Schleck is considered to be weaker than Evans in the time trial discipline, but he has improved his time trialing since a dismal performance in the 2009 Tour, when he lost 1 minute and 44 seconds to Alberto Contador in the final time trial at Annecy.
“I’m going to be very motivated with the yellow jersey on my shoulders,” Schleck said.
Evans’ deficit of 57 seconds behind Schleck isn’t insurmountable. During the final individual time trial in 1989, American Greg LeMond erased a 50-second deficit and ended up beating France’s Laurent Fignon by eight seconds. It was the closest overall finish in Tour history. (Editor's note: the original version of this story misstated Evans's deficit.)
After Wednesday’s Stage 17, he was more than two minutes and a half behind then-leader Thomas Voeckler.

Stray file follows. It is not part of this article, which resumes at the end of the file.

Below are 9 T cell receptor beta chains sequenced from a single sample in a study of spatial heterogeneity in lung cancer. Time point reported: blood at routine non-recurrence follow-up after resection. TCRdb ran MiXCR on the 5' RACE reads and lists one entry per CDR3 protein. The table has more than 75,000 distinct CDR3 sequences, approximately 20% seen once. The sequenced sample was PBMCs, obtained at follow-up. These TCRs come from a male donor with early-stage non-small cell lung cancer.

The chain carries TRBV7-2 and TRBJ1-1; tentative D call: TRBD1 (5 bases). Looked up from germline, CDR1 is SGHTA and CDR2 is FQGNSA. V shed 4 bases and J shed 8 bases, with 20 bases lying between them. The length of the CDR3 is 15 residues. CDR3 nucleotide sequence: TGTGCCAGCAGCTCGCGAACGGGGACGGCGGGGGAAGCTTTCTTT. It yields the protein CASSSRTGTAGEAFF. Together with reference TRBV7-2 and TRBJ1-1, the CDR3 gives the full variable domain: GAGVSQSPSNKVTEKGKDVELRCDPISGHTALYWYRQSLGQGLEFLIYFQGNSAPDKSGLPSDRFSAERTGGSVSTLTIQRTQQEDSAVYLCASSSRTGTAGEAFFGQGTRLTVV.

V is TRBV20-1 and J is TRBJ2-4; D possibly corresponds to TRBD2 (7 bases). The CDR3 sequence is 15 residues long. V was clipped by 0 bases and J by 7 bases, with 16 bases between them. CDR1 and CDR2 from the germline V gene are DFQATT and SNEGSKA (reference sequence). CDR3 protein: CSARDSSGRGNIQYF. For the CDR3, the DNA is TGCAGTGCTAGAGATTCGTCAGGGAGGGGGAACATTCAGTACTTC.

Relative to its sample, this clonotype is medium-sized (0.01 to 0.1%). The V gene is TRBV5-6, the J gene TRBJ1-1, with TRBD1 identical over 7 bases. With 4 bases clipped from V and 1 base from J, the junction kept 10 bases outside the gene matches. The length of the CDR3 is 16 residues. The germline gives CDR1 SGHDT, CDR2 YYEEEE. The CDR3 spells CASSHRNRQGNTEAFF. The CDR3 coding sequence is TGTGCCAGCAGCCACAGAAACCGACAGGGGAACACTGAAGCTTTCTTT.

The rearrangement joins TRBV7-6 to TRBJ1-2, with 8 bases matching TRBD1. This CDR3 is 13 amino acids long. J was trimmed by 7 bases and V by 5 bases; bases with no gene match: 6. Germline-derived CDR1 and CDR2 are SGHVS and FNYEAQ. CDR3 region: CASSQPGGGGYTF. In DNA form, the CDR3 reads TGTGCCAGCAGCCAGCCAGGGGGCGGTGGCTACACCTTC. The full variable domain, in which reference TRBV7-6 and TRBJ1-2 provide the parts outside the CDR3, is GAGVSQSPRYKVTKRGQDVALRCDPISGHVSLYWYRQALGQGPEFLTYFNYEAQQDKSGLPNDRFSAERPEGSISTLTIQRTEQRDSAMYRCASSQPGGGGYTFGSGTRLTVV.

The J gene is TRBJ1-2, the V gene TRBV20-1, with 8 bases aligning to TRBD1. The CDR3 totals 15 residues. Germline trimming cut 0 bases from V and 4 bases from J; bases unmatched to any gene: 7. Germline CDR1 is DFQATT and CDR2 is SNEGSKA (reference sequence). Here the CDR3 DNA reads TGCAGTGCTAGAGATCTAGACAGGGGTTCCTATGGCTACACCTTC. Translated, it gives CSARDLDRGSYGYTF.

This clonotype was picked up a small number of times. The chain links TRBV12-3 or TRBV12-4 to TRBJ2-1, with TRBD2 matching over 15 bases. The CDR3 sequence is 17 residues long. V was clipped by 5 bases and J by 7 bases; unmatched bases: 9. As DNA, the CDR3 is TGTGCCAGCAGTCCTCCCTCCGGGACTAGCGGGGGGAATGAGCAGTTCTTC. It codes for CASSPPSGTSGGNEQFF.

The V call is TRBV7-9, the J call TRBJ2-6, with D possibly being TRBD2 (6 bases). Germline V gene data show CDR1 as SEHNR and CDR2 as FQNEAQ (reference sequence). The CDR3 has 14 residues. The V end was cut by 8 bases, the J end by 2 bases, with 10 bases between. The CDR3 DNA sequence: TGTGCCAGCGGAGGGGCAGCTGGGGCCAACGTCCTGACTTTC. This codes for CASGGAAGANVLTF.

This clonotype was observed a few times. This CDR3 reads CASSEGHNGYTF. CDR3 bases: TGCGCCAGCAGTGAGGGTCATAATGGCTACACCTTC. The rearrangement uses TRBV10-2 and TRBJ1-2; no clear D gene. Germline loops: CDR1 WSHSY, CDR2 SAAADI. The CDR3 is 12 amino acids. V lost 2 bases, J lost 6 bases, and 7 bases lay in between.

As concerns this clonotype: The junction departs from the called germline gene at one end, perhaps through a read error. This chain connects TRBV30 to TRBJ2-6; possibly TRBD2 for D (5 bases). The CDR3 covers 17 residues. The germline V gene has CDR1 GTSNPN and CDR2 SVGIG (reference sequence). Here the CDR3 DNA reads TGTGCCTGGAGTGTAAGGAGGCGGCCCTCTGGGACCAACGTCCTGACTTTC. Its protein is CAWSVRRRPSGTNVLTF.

Dissatisfied with his performance and the stage’s treacherous descent, he lashed out at Tour organizers.
“I think the course was badly chosen,” he said. “We don't want to see riders crashing or taking risks.”
Two days later, his tune has changed. He’s leading the Tour de France for the first time since last year’s Stage 15, when he suffered a mechanical breakdown and Alberto Contador controversially took advantage.
“It’s always a dream to have the yellow jersey and it’s a reality now,” said Schleck. “But I know this isn’t finished until the day after tomorrow.”